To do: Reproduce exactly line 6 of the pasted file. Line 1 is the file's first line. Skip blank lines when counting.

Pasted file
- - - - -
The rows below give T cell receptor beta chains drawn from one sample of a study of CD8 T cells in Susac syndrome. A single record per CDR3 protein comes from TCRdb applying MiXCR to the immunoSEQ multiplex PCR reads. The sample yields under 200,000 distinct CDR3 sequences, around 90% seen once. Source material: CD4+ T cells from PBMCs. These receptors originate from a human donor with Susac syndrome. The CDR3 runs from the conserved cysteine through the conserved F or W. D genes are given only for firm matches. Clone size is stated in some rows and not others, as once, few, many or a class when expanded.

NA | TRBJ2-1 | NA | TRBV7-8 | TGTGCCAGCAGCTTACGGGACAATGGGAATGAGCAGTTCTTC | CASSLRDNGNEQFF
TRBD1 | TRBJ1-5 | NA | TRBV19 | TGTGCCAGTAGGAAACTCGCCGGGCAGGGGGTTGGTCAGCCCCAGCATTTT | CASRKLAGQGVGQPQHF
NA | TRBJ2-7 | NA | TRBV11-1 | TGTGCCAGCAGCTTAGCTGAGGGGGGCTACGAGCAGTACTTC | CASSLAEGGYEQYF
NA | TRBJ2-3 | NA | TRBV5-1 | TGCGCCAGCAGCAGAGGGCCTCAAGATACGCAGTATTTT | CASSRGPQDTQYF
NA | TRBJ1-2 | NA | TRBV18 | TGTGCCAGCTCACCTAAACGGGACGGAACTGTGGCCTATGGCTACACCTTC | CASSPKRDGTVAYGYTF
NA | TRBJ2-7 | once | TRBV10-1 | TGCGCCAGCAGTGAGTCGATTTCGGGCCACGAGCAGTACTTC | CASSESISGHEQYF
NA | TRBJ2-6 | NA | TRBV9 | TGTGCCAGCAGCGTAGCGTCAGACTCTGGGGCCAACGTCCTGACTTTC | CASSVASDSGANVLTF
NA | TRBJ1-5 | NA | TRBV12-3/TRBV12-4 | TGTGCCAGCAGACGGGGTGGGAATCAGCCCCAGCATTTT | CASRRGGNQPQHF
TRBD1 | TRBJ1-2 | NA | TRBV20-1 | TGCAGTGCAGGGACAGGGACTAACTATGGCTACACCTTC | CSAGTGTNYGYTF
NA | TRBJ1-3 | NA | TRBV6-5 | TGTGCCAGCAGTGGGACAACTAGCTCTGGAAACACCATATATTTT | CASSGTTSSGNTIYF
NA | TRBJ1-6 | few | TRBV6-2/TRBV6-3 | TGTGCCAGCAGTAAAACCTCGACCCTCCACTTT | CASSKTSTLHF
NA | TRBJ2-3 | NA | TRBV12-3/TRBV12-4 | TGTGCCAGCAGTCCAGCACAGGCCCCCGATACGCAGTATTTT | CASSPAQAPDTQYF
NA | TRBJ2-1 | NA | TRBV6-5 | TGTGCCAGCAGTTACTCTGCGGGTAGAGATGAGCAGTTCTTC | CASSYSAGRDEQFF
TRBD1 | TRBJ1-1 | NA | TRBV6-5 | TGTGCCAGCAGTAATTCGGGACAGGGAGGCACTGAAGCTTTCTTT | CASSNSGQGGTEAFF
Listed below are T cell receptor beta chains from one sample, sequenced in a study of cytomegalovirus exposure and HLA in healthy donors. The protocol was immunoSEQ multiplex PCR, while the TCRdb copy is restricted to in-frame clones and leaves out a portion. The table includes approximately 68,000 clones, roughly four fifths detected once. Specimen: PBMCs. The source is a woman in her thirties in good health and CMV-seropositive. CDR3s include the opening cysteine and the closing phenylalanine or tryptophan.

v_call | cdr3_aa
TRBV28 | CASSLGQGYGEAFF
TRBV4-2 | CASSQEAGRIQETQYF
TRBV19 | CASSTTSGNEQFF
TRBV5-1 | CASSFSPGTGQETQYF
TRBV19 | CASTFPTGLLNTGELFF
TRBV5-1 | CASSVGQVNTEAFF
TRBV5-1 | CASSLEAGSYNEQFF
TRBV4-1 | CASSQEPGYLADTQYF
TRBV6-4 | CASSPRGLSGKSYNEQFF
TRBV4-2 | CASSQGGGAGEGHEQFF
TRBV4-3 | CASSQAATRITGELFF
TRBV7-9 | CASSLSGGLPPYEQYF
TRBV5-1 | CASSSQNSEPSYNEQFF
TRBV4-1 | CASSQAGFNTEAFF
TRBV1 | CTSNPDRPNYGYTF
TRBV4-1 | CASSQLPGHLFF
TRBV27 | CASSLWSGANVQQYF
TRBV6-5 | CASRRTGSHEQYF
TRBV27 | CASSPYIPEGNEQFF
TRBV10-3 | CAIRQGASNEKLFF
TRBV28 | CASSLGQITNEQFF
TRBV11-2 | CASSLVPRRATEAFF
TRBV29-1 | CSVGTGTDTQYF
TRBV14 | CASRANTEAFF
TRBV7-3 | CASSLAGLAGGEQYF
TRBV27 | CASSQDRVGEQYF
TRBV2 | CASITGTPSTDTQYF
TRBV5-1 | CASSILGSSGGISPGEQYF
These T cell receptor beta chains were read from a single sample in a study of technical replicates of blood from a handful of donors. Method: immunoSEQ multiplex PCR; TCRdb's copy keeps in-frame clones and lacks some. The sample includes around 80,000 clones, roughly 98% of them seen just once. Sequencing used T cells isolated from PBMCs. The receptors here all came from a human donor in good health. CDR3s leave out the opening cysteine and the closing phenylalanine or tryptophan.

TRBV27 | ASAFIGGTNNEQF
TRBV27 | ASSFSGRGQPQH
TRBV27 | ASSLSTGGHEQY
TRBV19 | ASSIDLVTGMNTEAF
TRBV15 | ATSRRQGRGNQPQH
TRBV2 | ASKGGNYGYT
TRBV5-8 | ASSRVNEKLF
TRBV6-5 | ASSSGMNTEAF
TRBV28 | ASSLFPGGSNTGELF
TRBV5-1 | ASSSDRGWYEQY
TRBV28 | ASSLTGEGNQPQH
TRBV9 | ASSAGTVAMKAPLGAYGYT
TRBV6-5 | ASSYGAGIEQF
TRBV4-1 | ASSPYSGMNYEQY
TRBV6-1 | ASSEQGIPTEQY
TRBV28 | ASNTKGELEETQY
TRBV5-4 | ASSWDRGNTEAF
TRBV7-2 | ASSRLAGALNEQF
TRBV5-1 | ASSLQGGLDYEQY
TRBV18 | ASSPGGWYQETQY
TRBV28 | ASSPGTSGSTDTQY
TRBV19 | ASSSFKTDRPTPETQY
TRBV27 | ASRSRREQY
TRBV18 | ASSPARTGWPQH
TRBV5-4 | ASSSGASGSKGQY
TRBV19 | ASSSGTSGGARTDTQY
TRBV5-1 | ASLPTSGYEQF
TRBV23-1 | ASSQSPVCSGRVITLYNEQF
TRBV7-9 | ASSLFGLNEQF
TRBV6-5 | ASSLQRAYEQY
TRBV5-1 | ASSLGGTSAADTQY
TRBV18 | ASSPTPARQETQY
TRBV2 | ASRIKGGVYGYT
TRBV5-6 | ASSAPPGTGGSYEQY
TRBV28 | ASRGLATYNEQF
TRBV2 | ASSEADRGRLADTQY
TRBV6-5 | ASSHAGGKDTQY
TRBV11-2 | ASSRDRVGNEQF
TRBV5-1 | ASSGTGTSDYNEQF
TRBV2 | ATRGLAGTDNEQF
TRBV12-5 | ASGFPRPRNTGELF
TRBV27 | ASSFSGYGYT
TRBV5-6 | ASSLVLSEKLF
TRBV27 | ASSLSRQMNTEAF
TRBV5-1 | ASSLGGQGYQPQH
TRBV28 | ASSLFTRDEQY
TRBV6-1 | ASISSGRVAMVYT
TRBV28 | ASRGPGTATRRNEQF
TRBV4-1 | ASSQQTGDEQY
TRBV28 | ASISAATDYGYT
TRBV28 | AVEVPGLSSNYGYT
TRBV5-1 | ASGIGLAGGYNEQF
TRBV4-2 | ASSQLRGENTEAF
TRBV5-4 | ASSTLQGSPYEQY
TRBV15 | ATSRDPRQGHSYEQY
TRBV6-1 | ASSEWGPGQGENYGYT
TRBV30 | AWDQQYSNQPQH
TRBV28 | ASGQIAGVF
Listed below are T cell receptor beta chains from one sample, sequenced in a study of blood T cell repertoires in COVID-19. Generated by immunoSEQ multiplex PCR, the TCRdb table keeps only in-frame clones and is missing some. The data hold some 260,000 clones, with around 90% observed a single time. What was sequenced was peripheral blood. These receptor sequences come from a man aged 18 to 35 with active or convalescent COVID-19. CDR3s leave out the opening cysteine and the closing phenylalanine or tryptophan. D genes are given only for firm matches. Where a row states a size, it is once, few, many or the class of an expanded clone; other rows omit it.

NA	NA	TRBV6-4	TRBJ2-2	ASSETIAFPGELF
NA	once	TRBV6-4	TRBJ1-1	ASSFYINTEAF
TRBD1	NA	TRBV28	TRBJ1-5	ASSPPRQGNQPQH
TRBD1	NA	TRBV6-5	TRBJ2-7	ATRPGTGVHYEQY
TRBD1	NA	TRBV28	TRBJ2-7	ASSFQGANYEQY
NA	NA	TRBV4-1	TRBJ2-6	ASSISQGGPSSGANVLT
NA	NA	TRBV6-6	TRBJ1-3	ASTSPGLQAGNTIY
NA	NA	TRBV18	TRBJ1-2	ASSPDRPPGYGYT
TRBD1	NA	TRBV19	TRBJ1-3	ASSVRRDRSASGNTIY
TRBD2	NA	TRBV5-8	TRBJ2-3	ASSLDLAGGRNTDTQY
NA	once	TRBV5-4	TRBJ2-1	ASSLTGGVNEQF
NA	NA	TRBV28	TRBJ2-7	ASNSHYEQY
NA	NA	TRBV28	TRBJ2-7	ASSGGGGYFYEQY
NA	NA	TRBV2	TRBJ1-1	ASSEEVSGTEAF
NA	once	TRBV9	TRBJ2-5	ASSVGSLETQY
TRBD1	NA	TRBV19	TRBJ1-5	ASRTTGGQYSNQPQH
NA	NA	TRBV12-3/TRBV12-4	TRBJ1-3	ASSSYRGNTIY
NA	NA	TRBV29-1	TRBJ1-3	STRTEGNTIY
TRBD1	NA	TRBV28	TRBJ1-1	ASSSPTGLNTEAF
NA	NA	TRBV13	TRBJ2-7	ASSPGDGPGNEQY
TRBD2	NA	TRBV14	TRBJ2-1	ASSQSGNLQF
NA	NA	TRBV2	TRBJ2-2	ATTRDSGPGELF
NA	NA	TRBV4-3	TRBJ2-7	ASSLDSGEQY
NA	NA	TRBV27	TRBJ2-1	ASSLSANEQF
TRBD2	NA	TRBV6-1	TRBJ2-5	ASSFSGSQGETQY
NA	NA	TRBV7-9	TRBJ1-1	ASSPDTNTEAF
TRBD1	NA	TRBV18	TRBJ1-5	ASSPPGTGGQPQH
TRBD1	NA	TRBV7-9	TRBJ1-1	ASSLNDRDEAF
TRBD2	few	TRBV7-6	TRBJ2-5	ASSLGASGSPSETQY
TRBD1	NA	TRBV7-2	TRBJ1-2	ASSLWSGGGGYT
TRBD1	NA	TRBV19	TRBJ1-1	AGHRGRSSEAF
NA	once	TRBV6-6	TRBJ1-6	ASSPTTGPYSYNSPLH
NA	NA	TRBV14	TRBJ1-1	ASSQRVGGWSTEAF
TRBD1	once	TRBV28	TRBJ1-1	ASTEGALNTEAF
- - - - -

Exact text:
NA | TRBJ1-2 | NA | TRBV18 | TGTGCCAGCTCACCTAAACGGGACGGAACTGTGGCCTATGGCTACACCTTC | CASSPKRDGTVAYGYTF